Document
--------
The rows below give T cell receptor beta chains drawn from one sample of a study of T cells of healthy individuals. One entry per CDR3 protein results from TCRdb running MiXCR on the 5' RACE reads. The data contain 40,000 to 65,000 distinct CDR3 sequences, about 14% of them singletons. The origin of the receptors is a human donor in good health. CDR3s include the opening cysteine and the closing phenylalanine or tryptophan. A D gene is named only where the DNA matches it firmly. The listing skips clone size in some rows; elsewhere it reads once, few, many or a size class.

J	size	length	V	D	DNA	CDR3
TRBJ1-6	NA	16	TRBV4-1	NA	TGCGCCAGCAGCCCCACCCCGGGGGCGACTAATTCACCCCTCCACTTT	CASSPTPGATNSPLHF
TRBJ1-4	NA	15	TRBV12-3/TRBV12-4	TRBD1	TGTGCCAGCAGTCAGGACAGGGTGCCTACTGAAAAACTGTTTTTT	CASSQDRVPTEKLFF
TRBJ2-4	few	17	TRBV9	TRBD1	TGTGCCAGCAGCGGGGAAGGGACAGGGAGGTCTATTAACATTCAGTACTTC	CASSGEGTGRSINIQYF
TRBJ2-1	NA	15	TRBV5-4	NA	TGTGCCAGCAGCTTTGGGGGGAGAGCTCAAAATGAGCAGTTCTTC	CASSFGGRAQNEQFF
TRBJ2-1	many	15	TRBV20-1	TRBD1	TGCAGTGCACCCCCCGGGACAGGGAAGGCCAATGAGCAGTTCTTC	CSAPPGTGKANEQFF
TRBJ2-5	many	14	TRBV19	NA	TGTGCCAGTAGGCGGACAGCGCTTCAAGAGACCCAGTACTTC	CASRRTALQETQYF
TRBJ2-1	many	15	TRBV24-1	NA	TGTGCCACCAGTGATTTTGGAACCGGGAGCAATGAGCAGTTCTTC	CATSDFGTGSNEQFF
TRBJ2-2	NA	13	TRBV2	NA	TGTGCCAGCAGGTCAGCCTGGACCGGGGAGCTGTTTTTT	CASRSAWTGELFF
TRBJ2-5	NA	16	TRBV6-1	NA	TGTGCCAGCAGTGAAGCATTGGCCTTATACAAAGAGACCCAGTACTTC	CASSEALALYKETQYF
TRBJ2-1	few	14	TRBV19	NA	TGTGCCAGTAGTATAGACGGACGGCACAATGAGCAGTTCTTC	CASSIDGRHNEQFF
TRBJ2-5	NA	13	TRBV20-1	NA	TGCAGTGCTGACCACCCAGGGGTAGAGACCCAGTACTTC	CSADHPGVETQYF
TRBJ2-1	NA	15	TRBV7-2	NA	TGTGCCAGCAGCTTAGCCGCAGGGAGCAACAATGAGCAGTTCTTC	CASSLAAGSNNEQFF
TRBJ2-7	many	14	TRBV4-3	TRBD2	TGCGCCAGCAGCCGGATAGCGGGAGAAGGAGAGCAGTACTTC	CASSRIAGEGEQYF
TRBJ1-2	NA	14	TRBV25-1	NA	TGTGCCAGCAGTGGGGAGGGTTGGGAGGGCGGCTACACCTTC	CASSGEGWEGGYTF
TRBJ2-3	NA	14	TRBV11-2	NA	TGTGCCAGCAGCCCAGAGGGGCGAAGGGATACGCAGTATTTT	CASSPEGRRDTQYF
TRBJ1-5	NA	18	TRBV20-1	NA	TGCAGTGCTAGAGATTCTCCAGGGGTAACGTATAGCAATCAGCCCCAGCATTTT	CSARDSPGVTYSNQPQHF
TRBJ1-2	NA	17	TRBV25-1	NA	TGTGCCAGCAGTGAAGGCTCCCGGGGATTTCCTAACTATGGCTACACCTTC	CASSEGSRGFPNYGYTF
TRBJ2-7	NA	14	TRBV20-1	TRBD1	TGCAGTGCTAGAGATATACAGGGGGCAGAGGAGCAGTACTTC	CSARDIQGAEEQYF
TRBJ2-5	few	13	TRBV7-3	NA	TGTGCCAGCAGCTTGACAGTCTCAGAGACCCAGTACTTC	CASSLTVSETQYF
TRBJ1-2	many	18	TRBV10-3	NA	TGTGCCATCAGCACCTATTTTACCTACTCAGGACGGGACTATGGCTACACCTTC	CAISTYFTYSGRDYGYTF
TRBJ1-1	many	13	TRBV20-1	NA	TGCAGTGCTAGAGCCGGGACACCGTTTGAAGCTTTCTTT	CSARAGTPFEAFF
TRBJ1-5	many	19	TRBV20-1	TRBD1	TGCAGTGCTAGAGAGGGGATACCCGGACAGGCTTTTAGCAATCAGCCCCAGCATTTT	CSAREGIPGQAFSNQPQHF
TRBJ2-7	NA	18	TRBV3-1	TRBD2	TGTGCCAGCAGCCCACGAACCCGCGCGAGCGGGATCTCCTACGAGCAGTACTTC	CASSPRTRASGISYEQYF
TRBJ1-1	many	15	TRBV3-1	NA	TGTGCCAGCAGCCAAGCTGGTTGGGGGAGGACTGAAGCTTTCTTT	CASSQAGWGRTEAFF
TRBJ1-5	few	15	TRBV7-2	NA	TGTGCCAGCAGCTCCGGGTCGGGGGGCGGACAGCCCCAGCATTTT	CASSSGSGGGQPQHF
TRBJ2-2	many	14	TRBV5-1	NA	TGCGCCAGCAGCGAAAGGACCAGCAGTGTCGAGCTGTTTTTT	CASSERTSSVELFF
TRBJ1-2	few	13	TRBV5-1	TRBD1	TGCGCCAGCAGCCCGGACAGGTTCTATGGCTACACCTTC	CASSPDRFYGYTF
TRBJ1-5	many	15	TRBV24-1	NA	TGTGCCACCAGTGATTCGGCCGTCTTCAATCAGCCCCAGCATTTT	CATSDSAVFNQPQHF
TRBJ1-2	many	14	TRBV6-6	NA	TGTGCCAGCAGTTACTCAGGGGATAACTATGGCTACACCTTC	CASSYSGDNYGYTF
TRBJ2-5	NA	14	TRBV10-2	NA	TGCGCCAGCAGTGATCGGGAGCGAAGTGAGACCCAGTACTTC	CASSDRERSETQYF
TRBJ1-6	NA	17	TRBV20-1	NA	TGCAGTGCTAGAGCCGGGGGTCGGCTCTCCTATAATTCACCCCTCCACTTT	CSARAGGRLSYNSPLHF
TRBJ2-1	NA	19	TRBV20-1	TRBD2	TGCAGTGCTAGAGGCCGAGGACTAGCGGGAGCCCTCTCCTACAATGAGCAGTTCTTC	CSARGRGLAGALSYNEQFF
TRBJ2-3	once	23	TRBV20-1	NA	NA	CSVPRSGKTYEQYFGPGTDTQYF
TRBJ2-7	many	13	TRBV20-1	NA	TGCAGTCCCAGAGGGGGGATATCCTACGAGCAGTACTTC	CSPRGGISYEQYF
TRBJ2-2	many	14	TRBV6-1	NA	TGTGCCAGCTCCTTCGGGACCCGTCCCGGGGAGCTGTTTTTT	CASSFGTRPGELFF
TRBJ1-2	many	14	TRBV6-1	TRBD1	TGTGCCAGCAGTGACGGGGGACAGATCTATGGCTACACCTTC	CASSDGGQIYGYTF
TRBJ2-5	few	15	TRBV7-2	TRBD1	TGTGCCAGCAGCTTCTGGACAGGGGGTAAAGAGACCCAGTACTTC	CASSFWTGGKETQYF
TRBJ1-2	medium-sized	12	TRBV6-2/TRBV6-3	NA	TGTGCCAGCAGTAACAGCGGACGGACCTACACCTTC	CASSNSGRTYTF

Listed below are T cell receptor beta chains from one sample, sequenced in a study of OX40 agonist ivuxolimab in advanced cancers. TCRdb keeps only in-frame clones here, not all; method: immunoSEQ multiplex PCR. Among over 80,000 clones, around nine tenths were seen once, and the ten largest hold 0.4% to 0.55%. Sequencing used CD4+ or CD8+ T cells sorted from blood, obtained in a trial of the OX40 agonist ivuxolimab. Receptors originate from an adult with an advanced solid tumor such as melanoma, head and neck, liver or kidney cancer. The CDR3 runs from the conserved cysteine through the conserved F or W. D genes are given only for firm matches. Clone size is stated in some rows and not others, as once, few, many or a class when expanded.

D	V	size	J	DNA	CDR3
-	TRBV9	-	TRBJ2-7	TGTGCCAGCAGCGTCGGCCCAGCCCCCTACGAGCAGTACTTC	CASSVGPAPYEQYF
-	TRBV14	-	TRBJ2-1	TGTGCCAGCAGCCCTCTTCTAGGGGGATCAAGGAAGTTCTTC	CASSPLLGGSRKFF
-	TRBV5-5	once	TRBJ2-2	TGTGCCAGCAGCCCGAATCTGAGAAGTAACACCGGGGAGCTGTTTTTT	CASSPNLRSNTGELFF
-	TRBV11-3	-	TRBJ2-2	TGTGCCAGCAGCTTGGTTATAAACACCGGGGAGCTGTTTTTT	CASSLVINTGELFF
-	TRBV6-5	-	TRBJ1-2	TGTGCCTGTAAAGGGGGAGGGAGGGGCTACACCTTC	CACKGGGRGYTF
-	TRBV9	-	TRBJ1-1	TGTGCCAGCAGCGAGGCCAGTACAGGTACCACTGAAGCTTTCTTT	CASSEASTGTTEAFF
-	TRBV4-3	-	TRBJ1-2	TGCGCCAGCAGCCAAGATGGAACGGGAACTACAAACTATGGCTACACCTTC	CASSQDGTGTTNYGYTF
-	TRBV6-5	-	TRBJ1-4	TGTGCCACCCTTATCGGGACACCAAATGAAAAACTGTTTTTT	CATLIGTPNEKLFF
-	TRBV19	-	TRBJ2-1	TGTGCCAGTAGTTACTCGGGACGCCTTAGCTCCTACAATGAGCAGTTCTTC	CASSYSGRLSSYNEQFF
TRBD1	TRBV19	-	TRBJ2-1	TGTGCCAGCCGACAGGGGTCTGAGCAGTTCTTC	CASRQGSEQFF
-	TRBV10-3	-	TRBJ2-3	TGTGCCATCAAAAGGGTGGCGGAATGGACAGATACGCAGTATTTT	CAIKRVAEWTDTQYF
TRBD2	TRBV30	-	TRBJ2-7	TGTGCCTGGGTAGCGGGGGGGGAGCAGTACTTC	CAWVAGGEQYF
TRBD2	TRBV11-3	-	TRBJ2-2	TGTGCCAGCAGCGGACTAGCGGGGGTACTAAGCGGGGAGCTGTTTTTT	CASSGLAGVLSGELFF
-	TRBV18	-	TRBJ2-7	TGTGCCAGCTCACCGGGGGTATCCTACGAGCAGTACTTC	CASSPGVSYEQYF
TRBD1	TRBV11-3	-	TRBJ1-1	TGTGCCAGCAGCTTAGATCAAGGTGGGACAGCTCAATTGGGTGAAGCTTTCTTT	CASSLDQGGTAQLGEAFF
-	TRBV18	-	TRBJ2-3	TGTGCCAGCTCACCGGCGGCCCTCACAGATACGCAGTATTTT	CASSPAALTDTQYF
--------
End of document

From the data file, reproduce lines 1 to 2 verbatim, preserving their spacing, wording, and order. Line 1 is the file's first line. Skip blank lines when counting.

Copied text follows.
The rows below give T cell receptor beta chains drawn from one sample of a study of T cells of healthy individuals. One entry per CDR3 protein results from TCRdb running MiXCR on the 5' RACE reads. The data contain 40,000 to 65,000 distinct CDR3 sequences, about 14% of them singletons. The origin of the receptors is a human donor in good health. CDR3s include the opening cysteine and the closing phenylalanine or tryptophan. A D gene is named only where the DNA matches it firmly. The listing skips clone size in some rows; elsewhere it reads once, few, many or a size class.

J	size	length	V	D	DNA	CDR3